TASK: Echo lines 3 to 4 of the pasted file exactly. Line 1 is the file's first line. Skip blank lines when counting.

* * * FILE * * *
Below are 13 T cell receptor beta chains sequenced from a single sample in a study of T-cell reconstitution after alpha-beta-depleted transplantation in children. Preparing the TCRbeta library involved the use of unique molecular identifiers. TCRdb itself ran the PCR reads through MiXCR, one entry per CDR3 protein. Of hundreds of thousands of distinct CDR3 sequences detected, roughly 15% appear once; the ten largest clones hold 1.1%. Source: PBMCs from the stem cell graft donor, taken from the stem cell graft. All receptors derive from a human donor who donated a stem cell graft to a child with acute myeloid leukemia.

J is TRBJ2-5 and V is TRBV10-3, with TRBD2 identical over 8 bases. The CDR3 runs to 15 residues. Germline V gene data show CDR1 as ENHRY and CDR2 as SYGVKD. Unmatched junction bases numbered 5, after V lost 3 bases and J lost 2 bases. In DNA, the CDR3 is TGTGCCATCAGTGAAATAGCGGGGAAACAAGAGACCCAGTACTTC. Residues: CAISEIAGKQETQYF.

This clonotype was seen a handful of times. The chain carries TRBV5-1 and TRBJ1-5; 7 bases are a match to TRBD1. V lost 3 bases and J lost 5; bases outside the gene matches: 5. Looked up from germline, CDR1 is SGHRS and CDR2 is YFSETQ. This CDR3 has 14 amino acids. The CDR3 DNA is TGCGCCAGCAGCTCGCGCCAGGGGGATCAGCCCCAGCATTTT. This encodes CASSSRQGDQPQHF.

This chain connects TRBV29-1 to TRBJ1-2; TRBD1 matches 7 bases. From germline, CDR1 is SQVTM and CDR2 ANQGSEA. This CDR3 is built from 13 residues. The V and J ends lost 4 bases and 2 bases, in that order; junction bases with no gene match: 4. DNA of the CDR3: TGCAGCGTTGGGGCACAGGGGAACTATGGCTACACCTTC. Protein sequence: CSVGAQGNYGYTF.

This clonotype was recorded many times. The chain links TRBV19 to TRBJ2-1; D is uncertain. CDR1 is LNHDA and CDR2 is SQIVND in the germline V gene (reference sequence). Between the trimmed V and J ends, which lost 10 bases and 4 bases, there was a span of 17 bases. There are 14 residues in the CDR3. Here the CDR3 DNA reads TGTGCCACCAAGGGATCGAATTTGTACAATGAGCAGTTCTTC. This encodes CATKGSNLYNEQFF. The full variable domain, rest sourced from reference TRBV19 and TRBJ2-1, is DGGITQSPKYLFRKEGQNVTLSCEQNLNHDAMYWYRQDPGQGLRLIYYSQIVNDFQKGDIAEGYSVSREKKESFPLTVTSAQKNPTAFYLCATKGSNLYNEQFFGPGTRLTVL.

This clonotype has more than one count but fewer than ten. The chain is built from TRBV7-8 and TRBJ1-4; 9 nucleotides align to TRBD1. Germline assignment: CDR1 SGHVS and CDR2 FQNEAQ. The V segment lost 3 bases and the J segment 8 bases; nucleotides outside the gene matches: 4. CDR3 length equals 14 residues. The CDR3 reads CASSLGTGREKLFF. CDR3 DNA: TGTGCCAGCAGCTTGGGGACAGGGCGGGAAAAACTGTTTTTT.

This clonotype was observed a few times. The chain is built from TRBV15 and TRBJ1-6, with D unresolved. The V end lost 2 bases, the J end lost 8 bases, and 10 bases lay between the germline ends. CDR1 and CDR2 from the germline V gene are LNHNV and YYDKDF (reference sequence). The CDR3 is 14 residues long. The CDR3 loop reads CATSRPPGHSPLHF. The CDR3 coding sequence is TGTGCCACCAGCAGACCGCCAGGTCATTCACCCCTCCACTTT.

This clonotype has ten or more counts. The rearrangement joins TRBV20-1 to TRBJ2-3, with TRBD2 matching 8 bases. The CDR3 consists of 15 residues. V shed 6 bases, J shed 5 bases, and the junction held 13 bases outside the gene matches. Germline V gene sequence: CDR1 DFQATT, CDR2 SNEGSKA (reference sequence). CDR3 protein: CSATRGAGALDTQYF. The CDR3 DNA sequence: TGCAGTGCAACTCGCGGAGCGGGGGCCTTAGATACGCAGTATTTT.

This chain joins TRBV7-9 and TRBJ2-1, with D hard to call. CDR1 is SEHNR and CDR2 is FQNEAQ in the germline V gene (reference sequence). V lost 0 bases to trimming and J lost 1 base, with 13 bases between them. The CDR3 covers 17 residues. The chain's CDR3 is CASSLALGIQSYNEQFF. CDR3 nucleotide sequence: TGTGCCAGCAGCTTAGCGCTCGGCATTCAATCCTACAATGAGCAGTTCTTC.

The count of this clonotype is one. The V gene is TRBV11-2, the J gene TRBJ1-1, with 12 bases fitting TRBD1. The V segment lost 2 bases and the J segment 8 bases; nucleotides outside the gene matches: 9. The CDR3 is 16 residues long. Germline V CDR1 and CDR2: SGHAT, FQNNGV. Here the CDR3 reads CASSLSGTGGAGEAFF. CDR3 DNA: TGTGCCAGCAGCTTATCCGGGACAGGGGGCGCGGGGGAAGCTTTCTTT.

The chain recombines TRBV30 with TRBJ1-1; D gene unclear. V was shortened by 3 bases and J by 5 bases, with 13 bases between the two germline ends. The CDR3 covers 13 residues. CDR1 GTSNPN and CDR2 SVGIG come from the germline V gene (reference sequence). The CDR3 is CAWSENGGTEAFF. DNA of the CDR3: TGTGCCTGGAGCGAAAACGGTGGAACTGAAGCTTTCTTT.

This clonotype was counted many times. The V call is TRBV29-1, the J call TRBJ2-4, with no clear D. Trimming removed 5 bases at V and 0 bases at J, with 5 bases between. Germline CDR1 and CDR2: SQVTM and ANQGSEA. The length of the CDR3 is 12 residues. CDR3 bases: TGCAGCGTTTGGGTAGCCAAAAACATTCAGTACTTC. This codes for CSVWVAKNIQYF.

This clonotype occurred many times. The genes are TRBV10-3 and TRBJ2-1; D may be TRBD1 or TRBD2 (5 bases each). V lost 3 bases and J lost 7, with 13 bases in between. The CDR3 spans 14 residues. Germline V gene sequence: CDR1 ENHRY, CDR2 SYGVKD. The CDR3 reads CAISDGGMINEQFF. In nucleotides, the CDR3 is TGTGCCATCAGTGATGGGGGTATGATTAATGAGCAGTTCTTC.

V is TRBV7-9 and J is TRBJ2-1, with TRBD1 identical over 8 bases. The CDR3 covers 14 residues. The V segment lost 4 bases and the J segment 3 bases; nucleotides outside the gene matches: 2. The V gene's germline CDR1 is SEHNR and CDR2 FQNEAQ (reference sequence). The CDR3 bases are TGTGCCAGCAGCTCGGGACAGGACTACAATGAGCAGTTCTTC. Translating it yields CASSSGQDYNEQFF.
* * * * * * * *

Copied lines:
This clonotype was seen a handful of times. The chain carries TRBV5-1 and TRBJ1-5; 7 bases are a match to TRBD1. V lost 3 bases and J lost 5; bases outside the gene matches: 5. Looked up from germline, CDR1 is SGHRS and CDR2 is YFSETQ. This CDR3 has 14 amino acids. The CDR3 DNA is TGCGCCAGCAGCTCGCGCCAGGGGGATCAGCCCCAGCATTTT. This encodes CASSSRQGDQPQHF.

This chain connects TRBV29-1 to TRBJ1-2; TRBD1 matches 7 bases. From germline, CDR1 is SQVTM and CDR2 ANQGSEA. This CDR3 is built from 13 residues. The V and J ends lost 4 bases and 2 bases, in that order; junction bases with no gene match: 4. DNA of the CDR3: TGCAGCGTTGGGGCACAGGGGAACTATGGCTACACCTTC. Protein sequence: CSVGAQGNYGYTF.